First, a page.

For the first time, Seymour Main Street has a full-time executive director to serve as a champion for the downtown, helping guide future development and growth.
Seymour native Becky Schepman has been named to the position by the organization’s board of directors. She will officially begin her duties Jan. 9 in a new Main Street office in city hall.
Her salary is being paid for through $50,000 from the Seymour Redevelopment Commission using tax increment financing, or TIF, district revenue.
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Main Street President Tom Goecker said Schepman was chosen to lead the organization for her knowledge of downtown Seymour and her wealth of experience and education in marketing and communications.
“She is very passionate about our community and has a great vision for how to take our downtown to the next level,” he said.
Having most recently worked as a community service representative at Covered Bridge Health Campus, Schepman has experience forming relationships with others and bringing people together to benefit a cause.
And that’s exactly what she’ll get to do in her new role — create and develop partnerships to revitalize downtown Seymour.
She will work closely with business and property owners and those who live, work and spend money doing business downtown.
Her background also includes a 5-year stint serving on the Jackson County Council giving her connections with local politicians and community leaders. She has a degree in broadcast journalism from Western Kentucky University and also has worked as a fitness instructor at Snap Fitness.
It’s difficult for Schepman to hide her excitement about her new job, and her love and enthusiasm for downtown Seymour, she said.
“I was interested in the position for Main Street because I grew up in Seymour, and I have fond memories of going downtown as a child,” she said.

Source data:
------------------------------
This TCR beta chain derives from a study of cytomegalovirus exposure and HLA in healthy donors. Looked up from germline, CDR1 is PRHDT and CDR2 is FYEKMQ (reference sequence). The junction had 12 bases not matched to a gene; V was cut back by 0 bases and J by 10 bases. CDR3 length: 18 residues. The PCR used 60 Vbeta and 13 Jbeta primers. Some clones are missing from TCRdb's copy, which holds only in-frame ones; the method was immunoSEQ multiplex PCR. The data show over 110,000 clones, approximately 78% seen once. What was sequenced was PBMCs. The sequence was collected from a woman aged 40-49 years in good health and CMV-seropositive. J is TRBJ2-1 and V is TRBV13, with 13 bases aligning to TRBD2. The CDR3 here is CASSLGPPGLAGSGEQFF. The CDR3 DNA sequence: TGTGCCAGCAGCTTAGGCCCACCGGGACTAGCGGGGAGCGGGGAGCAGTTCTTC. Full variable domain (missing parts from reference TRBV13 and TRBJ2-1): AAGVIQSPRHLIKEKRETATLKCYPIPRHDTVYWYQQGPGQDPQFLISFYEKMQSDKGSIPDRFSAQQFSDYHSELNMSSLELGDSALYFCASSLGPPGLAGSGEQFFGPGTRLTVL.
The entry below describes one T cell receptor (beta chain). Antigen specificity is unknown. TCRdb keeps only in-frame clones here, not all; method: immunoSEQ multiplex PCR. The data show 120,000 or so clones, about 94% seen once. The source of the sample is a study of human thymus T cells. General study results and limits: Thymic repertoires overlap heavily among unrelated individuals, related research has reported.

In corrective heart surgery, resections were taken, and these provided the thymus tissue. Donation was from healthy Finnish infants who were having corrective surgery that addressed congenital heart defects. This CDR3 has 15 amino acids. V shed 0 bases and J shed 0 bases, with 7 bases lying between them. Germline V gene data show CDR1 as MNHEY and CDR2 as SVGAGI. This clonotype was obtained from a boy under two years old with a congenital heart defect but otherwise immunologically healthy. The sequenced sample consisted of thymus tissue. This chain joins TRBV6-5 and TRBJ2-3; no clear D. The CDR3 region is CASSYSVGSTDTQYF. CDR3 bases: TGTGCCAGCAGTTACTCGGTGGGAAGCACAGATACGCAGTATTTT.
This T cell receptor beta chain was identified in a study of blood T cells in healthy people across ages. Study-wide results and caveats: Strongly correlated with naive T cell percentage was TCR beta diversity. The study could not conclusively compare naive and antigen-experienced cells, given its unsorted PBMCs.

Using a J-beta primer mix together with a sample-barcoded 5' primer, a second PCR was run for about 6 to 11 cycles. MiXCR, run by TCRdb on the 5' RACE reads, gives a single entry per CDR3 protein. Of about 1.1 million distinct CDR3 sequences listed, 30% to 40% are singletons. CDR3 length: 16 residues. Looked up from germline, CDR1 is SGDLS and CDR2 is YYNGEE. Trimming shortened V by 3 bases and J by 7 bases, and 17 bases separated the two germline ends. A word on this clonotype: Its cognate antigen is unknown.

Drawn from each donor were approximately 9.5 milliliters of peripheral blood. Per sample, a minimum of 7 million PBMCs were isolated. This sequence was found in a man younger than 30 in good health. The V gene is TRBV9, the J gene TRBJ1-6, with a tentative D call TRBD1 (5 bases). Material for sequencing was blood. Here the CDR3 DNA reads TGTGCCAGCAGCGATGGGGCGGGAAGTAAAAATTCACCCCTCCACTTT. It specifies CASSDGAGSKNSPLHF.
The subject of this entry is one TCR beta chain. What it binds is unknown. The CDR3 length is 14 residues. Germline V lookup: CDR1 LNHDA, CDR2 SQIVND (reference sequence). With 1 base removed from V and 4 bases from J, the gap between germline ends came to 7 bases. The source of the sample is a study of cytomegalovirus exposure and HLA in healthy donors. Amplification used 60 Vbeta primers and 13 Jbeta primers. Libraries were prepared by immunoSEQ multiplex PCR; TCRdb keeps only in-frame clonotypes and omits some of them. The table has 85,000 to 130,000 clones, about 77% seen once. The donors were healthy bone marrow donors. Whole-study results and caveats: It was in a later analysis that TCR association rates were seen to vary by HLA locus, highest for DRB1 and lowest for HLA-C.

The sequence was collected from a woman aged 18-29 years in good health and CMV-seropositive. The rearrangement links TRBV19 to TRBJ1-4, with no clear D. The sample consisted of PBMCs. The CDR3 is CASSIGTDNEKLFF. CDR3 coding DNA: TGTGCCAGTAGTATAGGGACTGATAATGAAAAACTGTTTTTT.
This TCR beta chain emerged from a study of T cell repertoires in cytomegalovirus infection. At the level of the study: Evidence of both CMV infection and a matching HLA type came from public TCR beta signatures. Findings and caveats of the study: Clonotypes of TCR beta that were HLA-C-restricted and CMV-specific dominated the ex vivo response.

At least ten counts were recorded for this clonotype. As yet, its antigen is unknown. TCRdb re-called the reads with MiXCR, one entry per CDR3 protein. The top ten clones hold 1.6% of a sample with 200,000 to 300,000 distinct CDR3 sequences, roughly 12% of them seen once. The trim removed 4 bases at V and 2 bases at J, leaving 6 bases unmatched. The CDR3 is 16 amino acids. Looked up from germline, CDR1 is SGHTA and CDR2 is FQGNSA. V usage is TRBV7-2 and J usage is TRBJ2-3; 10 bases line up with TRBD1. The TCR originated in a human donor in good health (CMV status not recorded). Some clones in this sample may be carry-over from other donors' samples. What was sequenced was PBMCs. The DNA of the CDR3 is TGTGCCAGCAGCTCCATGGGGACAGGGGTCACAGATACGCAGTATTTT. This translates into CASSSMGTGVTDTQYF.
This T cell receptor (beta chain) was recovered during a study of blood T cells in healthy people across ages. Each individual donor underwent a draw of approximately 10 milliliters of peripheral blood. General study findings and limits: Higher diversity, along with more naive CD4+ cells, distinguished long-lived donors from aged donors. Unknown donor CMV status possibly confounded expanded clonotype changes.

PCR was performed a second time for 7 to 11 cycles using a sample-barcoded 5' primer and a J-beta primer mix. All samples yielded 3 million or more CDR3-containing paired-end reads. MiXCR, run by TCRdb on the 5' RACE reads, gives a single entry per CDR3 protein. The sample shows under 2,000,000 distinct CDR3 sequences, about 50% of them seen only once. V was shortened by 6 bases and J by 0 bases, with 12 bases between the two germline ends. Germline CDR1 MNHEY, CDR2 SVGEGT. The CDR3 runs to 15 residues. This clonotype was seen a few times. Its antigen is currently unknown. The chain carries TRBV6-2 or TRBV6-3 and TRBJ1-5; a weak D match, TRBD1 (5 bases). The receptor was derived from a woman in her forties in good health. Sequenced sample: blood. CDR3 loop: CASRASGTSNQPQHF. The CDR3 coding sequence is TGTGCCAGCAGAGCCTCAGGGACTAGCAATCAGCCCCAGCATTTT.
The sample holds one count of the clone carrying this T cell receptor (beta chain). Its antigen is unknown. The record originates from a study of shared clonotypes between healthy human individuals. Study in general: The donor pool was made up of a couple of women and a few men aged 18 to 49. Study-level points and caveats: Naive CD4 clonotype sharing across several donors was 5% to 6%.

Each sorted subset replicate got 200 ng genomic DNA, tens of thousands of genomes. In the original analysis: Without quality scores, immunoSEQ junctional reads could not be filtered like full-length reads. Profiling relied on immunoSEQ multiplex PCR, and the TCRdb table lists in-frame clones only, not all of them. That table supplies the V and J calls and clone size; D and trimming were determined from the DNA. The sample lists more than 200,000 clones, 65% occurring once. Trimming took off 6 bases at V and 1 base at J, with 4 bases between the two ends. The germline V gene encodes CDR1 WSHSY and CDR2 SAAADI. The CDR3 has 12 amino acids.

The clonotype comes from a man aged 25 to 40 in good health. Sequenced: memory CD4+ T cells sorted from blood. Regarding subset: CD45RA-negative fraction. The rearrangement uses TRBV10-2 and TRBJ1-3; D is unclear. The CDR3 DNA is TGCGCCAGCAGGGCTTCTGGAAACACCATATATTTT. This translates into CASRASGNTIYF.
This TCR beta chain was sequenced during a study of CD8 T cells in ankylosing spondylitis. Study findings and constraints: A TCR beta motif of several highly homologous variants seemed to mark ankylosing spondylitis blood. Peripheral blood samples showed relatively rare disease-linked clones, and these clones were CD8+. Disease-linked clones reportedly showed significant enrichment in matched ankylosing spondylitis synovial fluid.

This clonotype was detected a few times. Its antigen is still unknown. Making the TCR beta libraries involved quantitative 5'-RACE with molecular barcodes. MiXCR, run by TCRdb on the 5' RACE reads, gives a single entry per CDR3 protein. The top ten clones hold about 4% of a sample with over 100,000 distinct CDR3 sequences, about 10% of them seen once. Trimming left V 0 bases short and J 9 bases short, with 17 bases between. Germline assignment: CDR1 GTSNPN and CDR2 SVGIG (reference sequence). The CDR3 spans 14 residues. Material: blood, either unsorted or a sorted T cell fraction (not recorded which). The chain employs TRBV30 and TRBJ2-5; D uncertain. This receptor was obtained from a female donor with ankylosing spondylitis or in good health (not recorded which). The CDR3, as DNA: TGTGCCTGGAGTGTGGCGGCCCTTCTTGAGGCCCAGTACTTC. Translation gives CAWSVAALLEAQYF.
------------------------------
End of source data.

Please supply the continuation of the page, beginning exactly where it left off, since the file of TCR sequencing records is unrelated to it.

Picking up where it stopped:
She recalls her brother getting his hair cut at Lowell Chadwell’s barbershop, purchasing bathing suits at Paris Style and jewelry at Tiemeyer’s.
“I am sure we shopped other places growing up, but I remember shopping downtown because it was special,” she said.
She wants her own children and future generations to feel the same way about downtown Seymour, because a healthy and vibrant downtown is an important sign of a successful community and helps in attracting businesses and residents to the city, she said.
“I want my kids to have a downtown they love too,” she said. “My hope is that they want to grow up and raise their families in Seymour one day.”
One of her goals for the downtown is to continue to support and encourage more downtown property owners to renovate and fix up their buildings. Seymour Main Street continues to offer a loan and grant program for building repairs and upgrades.
“We need to be able to preserve more of the beautiful buildings we have downtown, and it would resemble the place I loved growing up,” Schepman said.
She also wants to help make the downtown a destination for families, especially on Saturdays. That will require her to work with the Greater Seymour Chamber of Commerce and local realtors and developers to attract new shops, restaurants and other attractions.
“I would love to see more outdoor dining and things that families could do together,” she said. “My vision is downtown will become family and fun Saturday morning shopping trips together.”
Although there is a lot of work to be done, Schepman said there are many current places downtown that are thriving such as Rails Craft Brew and Eatery, Larrison’s Diner, Union Hardware, Bullwinkle’s Family Restaurant, Lea Boutique, Artistic Impressions, Java Joint, Beautiful Chaos, Bite the Bullet, The Picket Fence, the Copper Rooster, Heart’s Desire, This Old Guitar, Greemann’s Furniture and others.
“I think we can keep building on that success,” she said. “I think the progress downtown so far is wonderful and it gives us a great anchor to build on for our future.”
She is excited about developments coming to the downtown including a new Italian restaurant and a gateway park.
Schepman also wants to use her knowledge of other communities as a resource for moving Seymour forward. She lived in Bowling Green for 13 years, where she said she enjoyed eating downtown and attending concerts in the park.
She hopes to be able to increase attendance at existing downtown events and create new ones.
“My husband and I also enjoy visiting other downtowns when we travel,” she said. “I think I can take bits and pieces from all my experiences and bring them to Seymour.”